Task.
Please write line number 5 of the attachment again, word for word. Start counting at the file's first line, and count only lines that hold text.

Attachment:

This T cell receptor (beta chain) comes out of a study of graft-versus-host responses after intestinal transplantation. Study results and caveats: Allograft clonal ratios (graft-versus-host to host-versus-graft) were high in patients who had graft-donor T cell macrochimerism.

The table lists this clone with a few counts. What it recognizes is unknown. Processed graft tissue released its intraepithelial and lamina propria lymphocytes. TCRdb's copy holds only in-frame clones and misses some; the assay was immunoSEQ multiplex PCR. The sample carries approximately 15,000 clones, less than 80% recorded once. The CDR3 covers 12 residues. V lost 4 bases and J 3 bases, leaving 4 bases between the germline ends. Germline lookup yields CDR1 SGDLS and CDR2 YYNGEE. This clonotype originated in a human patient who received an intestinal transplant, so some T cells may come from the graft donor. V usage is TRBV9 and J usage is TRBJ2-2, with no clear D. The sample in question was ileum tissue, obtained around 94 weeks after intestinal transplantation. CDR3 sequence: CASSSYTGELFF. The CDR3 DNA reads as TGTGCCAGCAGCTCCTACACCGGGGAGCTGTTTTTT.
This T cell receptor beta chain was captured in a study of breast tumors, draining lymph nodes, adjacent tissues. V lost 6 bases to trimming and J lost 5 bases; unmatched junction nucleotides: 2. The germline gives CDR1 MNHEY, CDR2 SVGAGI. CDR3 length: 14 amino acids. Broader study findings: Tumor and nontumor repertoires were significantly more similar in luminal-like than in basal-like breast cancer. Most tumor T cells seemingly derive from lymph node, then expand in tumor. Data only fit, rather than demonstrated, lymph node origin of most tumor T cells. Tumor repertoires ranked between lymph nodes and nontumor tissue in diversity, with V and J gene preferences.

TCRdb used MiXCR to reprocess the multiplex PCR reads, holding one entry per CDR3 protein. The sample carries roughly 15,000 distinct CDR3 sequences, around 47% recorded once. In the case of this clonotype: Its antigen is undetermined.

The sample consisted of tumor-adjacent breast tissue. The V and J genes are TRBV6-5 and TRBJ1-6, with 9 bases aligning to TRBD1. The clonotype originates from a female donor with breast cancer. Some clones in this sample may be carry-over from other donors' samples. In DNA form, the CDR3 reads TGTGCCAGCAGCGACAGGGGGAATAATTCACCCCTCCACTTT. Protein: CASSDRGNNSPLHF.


The sample consisted of tumor-adjacent breast tissue. The V and J genes are TRBV6-5 and TRBJ1-6, with 9 bases aligning to TRBD1. The clonotype originates from a female donor with breast cancer. Some clones in this sample may be carry-over from other donors' samples. In DNA form, the CDR3 reads TGTGCCAGCAGCGACAGGGGGAATAATTCACCCCTCCACTTT. Protein: CASSDRGNNSPLHF.